An interactive map and spreadsheet of sand mines and plants operating in Wisconsin, along with sites in development.
For farmer Brian Wickert, the raw milk bill is about having the freedom to live without interference from the government. But for health officials in America’s Dairyland, it’s about potentially exposing unsuspecting citizens to disease-causing bacteria. At the crux of this debate is the age-old question: How much should government protect its citizens from possible hazards?
In September, a family’s vacation in Wisconsin Dells turned tragic when an infant touched the glass front of a fireplace and suffered third-degree burns at a resort hotel. Manufacturers of gas fireplaces are being buffeted by lawsuits and the threat of federal regulation amid heightened concerns about the risk of burns from the appliances, which can get hot enough to melt skin.
“Governor Walk, Hang in there, the American people are behind you, with you, and praying for you, don`t let those union scum sucking thugs push you around …” A selection of emails sent to Gov. Scott Walker from Feb. 11 to Feb. 18, 2011.
In the week after Gov. Scott Walker announced his plan to dramatically curtail public employees’ collective bargaining rights in the state budget repair bill, a wide majority of the emails to him expressed support, a Center analysis of those emails indicates. But that support was significantly boosted by emails from pro-Walker senders from outside Wisconsin.
A state program helped Didion Milling win $5.6 million in stimulus funding to expand its Cambria milling and ethanol plant, which has a history of environmental violations.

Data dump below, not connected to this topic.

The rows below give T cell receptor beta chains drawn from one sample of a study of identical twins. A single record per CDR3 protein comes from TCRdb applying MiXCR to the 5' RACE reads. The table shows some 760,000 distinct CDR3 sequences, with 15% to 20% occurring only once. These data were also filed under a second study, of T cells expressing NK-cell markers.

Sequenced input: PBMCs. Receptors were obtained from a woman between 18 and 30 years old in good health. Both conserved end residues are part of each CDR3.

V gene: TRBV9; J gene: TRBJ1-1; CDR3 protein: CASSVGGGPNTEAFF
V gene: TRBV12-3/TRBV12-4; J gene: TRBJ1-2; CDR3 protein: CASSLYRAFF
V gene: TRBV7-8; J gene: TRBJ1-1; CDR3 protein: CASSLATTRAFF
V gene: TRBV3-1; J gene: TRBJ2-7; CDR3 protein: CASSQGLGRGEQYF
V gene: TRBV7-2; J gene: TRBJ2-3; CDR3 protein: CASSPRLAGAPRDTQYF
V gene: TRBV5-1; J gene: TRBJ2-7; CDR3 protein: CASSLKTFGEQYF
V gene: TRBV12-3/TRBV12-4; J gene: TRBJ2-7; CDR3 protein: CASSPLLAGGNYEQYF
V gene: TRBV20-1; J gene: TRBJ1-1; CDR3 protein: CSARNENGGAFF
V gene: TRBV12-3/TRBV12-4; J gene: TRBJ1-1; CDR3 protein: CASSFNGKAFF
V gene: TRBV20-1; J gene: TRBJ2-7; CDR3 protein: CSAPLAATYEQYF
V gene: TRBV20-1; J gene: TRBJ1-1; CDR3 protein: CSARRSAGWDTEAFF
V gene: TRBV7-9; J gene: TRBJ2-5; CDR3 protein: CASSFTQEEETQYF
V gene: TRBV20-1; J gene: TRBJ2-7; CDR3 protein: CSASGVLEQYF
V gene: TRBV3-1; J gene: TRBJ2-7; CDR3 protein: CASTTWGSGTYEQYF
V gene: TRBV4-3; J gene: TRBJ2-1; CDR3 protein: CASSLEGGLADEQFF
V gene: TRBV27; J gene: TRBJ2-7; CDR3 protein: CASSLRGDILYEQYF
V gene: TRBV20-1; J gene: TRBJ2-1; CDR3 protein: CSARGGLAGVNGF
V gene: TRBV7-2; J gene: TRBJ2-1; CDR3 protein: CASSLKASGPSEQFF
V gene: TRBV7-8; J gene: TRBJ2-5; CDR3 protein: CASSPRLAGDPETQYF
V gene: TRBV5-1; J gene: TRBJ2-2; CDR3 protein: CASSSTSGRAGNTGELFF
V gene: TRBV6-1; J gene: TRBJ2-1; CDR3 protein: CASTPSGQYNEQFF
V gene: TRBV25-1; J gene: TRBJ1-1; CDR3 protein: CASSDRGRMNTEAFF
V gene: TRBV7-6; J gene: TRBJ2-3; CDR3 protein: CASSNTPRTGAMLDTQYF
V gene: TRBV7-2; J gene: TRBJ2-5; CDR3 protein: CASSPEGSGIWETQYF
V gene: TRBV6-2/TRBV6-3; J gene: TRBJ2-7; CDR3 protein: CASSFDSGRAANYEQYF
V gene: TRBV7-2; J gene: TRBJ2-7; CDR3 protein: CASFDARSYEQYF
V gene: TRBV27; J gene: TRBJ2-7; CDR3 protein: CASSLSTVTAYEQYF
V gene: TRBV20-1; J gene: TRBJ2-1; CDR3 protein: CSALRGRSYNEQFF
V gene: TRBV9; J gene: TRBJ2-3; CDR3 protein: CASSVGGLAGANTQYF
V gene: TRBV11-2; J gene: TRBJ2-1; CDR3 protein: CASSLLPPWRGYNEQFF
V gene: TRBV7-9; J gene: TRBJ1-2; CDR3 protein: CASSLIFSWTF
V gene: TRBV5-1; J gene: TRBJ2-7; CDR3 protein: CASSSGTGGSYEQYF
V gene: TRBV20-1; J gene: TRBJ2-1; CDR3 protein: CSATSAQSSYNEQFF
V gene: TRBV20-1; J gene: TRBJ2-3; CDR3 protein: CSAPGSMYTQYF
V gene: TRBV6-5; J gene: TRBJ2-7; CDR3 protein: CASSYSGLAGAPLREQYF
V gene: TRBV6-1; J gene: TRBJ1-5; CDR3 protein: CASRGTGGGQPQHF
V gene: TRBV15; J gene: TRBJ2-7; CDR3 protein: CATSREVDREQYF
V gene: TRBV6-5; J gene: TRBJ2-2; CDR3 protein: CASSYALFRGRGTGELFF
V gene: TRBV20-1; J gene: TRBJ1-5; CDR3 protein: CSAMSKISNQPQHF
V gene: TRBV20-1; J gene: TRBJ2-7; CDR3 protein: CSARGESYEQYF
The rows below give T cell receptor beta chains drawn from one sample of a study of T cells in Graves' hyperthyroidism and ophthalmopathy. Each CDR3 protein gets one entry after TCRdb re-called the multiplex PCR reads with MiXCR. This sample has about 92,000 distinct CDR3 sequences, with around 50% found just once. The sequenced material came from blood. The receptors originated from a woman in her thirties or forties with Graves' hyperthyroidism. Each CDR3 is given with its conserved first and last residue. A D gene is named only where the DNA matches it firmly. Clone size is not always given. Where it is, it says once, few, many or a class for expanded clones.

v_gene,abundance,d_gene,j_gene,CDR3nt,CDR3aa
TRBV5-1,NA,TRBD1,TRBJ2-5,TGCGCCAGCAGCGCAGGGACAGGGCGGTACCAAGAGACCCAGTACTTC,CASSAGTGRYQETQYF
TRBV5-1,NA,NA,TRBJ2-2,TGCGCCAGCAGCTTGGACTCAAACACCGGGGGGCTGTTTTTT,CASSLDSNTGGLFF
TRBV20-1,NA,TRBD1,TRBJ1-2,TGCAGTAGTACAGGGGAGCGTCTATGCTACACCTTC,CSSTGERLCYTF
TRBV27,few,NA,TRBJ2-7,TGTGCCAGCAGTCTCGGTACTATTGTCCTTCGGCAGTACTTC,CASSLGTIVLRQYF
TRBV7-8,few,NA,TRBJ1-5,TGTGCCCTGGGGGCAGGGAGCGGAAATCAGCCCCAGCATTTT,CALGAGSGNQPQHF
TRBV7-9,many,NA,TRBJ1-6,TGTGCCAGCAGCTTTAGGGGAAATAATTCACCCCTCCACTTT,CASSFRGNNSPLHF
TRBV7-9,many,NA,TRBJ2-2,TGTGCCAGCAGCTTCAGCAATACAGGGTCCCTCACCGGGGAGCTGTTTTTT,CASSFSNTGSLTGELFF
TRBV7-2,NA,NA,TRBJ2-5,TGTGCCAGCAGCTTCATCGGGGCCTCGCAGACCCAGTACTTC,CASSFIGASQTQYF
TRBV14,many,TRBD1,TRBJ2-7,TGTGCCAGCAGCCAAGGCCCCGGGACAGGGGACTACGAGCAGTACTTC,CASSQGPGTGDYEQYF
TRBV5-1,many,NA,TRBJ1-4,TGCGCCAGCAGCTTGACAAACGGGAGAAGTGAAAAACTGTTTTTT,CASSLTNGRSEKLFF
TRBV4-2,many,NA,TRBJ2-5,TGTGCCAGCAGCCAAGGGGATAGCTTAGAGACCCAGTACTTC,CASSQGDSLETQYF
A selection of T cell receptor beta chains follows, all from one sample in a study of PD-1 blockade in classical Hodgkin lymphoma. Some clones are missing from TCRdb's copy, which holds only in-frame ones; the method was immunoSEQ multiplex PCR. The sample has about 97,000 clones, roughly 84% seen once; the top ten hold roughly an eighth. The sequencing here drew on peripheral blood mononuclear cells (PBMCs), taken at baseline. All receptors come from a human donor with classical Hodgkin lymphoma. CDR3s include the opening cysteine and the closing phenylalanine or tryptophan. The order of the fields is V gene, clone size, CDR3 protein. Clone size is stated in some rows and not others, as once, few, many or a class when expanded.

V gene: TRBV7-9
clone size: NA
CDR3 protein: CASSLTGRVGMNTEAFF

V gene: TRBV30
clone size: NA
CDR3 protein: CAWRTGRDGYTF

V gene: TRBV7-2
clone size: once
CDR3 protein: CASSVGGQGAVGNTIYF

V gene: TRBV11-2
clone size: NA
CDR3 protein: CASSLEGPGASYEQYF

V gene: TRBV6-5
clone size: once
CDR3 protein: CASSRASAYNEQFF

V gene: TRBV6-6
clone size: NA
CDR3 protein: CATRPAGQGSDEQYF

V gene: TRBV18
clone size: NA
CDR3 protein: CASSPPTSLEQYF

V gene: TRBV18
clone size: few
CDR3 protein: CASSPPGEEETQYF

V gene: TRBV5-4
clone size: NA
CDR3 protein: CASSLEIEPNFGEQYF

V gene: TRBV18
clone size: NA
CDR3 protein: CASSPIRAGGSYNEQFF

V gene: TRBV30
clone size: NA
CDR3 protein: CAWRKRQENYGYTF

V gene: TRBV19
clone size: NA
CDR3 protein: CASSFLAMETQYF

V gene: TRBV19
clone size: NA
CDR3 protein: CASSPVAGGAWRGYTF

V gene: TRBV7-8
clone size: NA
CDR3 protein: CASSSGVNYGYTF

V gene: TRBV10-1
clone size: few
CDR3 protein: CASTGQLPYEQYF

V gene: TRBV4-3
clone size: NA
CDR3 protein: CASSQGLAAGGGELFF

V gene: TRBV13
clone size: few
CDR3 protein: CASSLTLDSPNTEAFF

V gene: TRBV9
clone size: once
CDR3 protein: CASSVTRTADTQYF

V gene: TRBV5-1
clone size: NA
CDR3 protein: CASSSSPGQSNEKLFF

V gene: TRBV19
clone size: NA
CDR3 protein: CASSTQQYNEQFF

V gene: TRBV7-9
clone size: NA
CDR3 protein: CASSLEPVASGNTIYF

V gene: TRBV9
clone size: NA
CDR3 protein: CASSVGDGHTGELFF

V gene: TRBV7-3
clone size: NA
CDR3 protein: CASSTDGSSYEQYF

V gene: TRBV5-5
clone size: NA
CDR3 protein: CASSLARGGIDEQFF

Neighbors of Didion Milling’s Cambria plant talk about why they have fought the company for years. Main story How a polluter gets stimulus money — and avoids environmental review Nov. 29, 2010 The nonprofit Wisconsin Center for Investigative Journalism (www.WisconsinWatch.org) collaborates with Wisconsin Public Radio, Wisconsin Public Television, other news media and the UW-Madison School […]
Westwood College Online has temporarily stopped enrolling Wisconsin students, but maintains it doesn’t need approval from the Wisconsin agency that sent it a cease-and-desist letter.
A for-profit college that is providing online classes without approval in Wisconsin was ordered Thursday by state regulators to immediately stop enrolling students in the state or face possible fines of up to $500 a day.
For the estimated 2,000 college students who come from abroad each year to fill the labor gap in the Dells, finding housing is far from guaranteed. Motel owner Chris Swart believes local officials should adopt regulations to improve housing for temporary workers in the Dells.
Each year, thousands of foreign students flock to the Dells with special visas to work in its tourism industry. But there are holes in the program: The work isn’t always guaranteed, students have little recourse for mistreatment, housing can be substandard, and getting around in the Dells can be downright dangerous.
Since the area has no public transit besides taxi, many of estimated 2,000 international students who come to work in the Dells each summer ride bicycles to get around. Of the 21 bicycle-vehicle crashes reported in Wisconsin Dells and Lake Delton since 2008, police reports indicate 19 involved international student riders.